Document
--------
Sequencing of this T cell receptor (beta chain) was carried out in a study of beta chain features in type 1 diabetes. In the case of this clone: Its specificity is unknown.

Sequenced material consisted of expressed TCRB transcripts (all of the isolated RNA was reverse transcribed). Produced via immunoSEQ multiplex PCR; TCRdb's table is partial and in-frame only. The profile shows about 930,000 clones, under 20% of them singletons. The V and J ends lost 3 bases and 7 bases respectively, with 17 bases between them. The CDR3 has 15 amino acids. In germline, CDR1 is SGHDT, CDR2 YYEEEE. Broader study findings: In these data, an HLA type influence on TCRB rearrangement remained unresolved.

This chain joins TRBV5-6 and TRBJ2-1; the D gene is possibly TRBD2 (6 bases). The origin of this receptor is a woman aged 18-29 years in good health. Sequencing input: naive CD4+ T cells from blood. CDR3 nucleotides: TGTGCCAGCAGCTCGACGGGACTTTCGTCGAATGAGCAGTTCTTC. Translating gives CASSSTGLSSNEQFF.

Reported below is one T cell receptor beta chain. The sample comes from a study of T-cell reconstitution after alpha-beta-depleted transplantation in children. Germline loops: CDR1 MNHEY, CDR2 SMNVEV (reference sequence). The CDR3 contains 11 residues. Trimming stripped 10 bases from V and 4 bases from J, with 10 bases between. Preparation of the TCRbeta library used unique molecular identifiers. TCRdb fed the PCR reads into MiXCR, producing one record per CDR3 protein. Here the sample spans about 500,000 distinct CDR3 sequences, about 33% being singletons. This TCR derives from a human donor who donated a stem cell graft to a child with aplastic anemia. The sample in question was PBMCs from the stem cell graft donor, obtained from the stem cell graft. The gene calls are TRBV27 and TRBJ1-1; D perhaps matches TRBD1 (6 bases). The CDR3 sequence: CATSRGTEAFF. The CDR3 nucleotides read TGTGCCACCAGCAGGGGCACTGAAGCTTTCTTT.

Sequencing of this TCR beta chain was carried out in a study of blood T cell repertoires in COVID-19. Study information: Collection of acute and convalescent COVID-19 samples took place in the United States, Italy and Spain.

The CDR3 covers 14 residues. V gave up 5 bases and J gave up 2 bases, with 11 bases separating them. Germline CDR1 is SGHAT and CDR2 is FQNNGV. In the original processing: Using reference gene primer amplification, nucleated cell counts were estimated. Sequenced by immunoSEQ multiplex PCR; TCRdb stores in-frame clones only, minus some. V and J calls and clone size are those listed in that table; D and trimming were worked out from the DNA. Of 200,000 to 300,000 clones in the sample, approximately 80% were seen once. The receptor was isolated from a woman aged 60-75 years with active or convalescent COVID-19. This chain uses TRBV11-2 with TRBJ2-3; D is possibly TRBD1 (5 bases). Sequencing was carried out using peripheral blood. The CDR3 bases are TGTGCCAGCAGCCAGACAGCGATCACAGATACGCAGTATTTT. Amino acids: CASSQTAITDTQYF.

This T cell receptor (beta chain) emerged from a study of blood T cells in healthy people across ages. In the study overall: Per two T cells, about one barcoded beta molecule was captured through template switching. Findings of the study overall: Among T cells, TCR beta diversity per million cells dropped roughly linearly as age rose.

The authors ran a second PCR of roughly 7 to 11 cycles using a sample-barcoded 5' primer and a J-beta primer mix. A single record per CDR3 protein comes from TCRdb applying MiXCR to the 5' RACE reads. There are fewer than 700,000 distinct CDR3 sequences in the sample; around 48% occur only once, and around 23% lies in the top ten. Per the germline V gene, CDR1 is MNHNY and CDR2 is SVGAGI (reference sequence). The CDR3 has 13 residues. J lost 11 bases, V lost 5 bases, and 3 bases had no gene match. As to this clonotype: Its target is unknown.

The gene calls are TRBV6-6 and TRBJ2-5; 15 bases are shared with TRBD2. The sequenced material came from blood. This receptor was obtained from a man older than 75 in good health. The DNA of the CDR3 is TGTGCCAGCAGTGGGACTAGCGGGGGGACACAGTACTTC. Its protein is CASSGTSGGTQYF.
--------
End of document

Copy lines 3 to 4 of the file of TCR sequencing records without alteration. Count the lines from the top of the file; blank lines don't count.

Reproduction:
This chain joins TRBV5-6 and TRBJ2-1; the D gene is possibly TRBD2 (6 bases). The origin of this receptor is a woman aged 18-29 years in good health. Sequencing input: naive CD4+ T cells from blood. CDR3 nucleotides: TGTGCCAGCAGCTCGACGGGACTTTCGTCGAATGAGCAGTTCTTC. Translating gives CASSSTGLSSNEQFF.

Reported below is one T cell receptor beta chain. The sample comes from a study of T-cell reconstitution after alpha-beta-depleted transplantation in children. Germline loops: CDR1 MNHEY, CDR2 SMNVEV (reference sequence). The CDR3 contains 11 residues. Trimming stripped 10 bases from V and 4 bases from J, with 10 bases between. Preparation of the TCRbeta library used unique molecular identifiers. TCRdb fed the PCR reads into MiXCR, producing one record per CDR3 protein. Here the sample spans about 500,000 distinct CDR3 sequences, about 33% being singletons. This TCR derives from a human donor who donated a stem cell graft to a child with aplastic anemia. The sample in question was PBMCs from the stem cell graft donor, obtained from the stem cell graft. The gene calls are TRBV27 and TRBJ1-1; D perhaps matches TRBD1 (6 bases). The CDR3 sequence: CATSRGTEAFF. The CDR3 nucleotides read TGTGCCACCAGCAGGGGCACTGAAGCTTTCTTT.